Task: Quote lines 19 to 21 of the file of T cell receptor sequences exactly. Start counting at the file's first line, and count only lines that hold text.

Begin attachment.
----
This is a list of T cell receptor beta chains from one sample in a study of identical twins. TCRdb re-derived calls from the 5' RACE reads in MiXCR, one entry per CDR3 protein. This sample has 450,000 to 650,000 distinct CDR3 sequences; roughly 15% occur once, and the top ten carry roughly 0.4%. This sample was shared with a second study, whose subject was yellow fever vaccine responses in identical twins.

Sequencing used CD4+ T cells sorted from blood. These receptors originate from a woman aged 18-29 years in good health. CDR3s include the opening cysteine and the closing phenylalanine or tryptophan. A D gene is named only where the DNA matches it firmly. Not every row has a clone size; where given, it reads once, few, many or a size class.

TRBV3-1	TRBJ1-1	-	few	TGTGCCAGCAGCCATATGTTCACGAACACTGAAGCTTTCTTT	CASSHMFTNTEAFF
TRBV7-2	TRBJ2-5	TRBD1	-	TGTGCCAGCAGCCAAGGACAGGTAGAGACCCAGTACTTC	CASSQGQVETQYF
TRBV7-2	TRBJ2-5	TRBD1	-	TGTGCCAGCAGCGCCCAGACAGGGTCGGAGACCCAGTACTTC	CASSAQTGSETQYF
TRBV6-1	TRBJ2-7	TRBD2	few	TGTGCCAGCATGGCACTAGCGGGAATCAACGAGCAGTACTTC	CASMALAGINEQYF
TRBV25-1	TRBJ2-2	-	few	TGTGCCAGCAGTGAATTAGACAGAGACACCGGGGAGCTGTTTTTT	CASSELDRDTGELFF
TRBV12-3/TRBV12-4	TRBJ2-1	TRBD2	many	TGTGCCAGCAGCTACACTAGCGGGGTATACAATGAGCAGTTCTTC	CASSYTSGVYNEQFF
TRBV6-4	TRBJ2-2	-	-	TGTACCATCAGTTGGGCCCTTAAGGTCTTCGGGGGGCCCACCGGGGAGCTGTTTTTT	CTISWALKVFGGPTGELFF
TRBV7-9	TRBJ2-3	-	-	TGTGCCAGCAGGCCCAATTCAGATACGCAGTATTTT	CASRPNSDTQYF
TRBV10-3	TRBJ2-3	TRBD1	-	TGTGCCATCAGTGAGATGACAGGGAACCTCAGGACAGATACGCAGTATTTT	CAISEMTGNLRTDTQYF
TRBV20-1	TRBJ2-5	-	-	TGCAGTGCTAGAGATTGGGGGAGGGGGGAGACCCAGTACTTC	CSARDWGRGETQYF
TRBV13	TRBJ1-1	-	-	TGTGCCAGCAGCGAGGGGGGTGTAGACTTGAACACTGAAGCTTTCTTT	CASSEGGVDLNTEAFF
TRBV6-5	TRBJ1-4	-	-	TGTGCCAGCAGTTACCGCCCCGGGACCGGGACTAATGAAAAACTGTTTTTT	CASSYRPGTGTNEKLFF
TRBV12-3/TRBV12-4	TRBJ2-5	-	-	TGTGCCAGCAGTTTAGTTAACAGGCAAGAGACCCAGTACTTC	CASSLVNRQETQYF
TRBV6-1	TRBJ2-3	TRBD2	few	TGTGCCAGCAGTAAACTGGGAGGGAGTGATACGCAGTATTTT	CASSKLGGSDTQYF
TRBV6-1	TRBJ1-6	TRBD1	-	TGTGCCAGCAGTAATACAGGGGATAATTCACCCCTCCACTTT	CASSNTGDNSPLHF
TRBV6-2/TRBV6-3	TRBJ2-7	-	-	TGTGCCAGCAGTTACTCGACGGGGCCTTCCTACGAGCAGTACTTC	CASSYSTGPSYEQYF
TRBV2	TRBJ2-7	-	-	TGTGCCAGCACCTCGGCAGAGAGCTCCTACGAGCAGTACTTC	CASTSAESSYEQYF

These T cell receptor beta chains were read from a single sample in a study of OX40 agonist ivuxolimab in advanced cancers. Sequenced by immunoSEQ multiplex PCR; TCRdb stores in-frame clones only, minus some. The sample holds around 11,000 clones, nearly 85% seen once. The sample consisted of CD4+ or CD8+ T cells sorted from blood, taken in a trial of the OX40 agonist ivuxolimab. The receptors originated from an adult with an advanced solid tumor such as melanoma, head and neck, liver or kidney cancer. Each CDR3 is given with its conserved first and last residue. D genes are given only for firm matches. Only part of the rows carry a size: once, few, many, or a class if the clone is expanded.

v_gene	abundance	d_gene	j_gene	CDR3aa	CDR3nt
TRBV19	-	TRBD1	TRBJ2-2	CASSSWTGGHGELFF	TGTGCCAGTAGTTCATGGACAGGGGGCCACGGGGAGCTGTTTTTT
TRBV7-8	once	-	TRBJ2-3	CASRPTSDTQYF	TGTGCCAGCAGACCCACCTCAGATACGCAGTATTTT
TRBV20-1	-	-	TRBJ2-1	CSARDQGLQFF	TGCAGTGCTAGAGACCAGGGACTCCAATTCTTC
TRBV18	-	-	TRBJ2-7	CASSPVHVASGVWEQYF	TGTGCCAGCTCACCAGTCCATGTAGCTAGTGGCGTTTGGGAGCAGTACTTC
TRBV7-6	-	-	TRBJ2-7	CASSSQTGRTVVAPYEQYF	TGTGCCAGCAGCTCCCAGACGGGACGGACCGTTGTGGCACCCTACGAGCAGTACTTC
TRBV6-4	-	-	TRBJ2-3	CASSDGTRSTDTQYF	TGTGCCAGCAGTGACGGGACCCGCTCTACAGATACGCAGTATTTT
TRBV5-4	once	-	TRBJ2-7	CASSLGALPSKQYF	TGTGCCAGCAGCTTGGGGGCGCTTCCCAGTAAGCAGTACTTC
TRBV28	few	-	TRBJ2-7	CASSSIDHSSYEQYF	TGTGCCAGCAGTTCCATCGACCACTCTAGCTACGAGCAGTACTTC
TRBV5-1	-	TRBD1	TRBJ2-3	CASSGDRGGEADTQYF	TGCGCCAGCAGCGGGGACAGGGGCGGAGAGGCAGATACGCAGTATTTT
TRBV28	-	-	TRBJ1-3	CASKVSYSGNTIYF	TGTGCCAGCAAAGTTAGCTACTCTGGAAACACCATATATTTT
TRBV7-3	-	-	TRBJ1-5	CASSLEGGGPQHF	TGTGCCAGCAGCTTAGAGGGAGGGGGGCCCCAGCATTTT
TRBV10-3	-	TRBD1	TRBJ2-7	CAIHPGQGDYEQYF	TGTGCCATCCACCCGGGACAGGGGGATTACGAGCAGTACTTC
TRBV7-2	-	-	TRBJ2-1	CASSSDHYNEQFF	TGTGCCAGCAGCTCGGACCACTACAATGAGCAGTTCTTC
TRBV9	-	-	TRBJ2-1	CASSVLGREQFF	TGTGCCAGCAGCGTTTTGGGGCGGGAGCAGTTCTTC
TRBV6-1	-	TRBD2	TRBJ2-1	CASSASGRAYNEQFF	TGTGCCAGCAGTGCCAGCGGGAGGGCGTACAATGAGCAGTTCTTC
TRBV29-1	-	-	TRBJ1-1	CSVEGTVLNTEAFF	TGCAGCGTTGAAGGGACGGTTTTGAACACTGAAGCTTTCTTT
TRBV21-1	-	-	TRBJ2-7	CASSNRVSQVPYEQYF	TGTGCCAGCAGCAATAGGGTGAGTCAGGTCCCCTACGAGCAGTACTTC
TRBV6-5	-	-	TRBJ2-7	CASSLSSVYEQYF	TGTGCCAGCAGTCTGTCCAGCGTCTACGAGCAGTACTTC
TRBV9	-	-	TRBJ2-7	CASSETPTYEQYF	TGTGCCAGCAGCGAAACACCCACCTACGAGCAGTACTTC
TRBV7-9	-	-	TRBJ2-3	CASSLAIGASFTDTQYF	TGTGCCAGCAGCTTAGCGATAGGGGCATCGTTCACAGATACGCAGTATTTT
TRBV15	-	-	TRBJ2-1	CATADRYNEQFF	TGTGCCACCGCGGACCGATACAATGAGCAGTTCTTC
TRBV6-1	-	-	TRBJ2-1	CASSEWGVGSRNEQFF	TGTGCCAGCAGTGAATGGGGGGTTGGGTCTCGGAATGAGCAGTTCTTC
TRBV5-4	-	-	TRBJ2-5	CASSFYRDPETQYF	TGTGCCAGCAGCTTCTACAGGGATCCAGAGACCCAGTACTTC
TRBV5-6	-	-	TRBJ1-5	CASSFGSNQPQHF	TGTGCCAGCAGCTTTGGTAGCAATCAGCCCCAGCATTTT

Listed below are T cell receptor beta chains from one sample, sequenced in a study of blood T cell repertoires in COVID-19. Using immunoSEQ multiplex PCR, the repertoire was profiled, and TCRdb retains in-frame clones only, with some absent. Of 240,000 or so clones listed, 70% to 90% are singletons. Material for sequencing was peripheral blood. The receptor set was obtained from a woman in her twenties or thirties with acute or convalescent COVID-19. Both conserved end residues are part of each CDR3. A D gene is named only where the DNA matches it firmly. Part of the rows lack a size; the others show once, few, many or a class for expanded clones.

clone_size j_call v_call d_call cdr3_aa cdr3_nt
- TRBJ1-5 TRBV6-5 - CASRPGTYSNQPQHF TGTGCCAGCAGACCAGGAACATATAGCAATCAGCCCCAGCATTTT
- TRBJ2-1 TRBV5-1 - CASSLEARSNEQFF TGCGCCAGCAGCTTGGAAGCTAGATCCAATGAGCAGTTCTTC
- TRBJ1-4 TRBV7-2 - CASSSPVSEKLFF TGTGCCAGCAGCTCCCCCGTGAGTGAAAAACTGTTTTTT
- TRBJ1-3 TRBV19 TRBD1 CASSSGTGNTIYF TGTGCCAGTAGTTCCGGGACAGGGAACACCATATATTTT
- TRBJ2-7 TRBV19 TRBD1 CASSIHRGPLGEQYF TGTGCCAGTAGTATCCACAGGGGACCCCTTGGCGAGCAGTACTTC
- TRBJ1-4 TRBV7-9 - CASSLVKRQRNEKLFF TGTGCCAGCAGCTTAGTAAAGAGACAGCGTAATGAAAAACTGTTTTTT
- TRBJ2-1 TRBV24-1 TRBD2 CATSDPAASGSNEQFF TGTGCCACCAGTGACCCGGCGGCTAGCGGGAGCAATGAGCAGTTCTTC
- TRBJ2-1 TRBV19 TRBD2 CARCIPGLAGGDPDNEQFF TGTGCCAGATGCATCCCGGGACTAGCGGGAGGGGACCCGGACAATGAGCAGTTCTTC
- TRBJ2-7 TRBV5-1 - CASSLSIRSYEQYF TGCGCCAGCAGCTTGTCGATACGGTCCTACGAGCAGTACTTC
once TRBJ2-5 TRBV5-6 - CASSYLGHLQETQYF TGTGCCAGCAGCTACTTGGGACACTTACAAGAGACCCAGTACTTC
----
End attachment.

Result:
TRBV2	TRBJ2-7	-	-	TGTGCCAGCACCTCGGCAGAGAGCTCCTACGAGCAGTACTTC	CASTSAESSYEQYF

These T cell receptor beta chains were read from a single sample in a study of OX40 agonist ivuxolimab in advanced cancers. Sequenced by immunoSEQ multiplex PCR; TCRdb stores in-frame clones only, minus some. The sample holds around 11,000 clones, nearly 85% seen once. The sample consisted of CD4+ or CD8+ T cells sorted from blood, taken in a trial of the OX40 agonist ivuxolimab. The receptors originated from an adult with an advanced solid tumor such as melanoma, head and neck, liver or kidney cancer. Each CDR3 is given with its conserved first and last residue. D genes are given only for firm matches. Only part of the rows carry a size: once, few, many, or a class if the clone is expanded.

v_gene	abundance	d_gene	j_gene	CDR3aa	CDR3nt